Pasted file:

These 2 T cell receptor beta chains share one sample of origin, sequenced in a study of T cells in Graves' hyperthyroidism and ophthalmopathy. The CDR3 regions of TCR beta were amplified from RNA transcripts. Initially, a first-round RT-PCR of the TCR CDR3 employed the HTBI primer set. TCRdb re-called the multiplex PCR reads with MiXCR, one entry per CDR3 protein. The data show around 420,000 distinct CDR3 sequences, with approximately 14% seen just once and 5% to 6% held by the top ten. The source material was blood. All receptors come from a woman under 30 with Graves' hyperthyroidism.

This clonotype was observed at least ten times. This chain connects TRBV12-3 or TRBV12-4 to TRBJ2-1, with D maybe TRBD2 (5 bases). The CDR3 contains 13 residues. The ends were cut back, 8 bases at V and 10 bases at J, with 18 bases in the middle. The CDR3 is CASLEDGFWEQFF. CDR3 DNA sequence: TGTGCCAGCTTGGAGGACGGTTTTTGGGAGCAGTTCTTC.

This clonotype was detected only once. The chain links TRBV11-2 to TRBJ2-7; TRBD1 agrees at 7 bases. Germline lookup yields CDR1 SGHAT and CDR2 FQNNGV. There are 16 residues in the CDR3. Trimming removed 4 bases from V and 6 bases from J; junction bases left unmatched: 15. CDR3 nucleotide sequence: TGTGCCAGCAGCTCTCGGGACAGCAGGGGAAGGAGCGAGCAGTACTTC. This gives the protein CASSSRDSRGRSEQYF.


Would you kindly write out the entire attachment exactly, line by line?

These 2 T cell receptor beta chains share one sample of origin, sequenced in a study of T cells in Graves' hyperthyroidism and ophthalmopathy. The CDR3 regions of TCR beta were amplified from RNA transcripts. Initially, a first-round RT-PCR of the TCR CDR3 employed the HTBI primer set. TCRdb re-called the multiplex PCR reads with MiXCR, one entry per CDR3 protein. The data show around 420,000 distinct CDR3 sequences, with approximately 14% seen just once and 5% to 6% held by the top ten. The source material was blood. All receptors come from a woman under 30 with Graves' hyperthyroidism.

This clonotype was observed at least ten times. This chain connects TRBV12-3 or TRBV12-4 to TRBJ2-1, with D maybe TRBD2 (5 bases). The CDR3 contains 13 residues. The ends were cut back, 8 bases at V and 10 bases at J, with 18 bases in the middle. The CDR3 is CASLEDGFWEQFF. CDR3 DNA sequence: TGTGCCAGCTTGGAGGACGGTTTTTGGGAGCAGTTCTTC.

This clonotype was detected only once. The chain links TRBV11-2 to TRBJ2-7; TRBD1 agrees at 7 bases. Germline lookup yields CDR1 SGHAT and CDR2 FQNNGV. There are 16 residues in the CDR3. Trimming removed 4 bases from V and 6 bases from J; junction bases left unmatched: 15. CDR3 nucleotide sequence: TGTGCCAGCAGCTCTCGGGACAGCAGGGGAAGGAGCGAGCAGTACTTC. This gives the protein CASSSRDSRGRSEQYF.